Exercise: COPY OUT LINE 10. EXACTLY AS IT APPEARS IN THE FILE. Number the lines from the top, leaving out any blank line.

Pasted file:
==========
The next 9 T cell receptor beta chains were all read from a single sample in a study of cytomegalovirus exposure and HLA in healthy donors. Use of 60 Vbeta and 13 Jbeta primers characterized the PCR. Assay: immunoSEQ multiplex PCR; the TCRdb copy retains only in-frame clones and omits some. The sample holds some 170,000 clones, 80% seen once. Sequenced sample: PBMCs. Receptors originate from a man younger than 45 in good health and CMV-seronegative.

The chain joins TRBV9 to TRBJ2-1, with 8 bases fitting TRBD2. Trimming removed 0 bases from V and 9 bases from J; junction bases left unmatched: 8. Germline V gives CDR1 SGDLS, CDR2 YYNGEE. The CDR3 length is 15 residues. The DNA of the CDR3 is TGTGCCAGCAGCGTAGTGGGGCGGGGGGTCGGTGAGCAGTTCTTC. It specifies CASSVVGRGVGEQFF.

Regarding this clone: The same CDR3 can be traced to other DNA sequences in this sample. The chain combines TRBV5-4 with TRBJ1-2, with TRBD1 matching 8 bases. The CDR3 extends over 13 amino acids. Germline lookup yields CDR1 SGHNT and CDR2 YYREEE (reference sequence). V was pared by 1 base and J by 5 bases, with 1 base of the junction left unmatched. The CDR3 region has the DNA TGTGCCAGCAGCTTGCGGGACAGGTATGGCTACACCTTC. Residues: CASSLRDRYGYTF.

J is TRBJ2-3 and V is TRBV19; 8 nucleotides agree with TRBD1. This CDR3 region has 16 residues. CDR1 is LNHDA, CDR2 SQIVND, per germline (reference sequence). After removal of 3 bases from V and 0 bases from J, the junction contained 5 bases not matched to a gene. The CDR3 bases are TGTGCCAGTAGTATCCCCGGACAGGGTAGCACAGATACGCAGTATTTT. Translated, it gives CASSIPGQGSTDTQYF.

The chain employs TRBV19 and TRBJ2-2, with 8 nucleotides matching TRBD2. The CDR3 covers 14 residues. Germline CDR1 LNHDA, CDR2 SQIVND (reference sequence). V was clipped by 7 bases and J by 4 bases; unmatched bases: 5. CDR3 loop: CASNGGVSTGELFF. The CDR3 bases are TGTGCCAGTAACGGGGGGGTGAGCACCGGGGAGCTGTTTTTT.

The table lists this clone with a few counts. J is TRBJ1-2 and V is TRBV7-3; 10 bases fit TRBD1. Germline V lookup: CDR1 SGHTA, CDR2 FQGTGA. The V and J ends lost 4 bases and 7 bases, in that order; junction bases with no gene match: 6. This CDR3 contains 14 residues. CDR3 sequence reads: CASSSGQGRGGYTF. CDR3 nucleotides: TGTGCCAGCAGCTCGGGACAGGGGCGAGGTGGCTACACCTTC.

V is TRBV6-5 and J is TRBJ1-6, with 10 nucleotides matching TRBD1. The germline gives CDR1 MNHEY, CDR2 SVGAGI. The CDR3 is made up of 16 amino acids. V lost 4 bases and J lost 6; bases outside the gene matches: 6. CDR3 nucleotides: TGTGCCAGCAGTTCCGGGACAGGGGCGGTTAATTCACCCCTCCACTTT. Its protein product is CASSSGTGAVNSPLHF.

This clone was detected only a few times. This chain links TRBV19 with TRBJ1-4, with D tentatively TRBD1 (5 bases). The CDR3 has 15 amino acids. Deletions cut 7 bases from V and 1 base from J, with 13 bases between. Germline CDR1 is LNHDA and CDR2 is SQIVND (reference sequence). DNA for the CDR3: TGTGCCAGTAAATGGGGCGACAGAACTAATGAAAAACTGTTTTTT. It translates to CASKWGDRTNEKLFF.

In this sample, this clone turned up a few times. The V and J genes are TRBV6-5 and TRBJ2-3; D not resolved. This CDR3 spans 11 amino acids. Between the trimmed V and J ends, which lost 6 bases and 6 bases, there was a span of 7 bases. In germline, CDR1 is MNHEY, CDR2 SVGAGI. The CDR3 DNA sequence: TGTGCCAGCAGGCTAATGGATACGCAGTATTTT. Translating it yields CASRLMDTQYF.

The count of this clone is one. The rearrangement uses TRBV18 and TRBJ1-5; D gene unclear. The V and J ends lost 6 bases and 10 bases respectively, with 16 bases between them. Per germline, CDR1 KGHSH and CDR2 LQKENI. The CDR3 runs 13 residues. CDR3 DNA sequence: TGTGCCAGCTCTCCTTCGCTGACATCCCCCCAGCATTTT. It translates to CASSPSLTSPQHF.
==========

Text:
The count of this clone is one. The rearrangement uses TRBV18 and TRBJ1-5; D gene unclear. The V and J ends lost 6 bases and 10 bases respectively, with 16 bases between them. Per germline, CDR1 KGHSH and CDR2 LQKENI. The CDR3 runs 13 residues. CDR3 DNA sequence: TGTGCCAGCTCTCCTTCGCTGACATCCCCCCAGCATTTT. It translates to CASSPSLTSPQHF.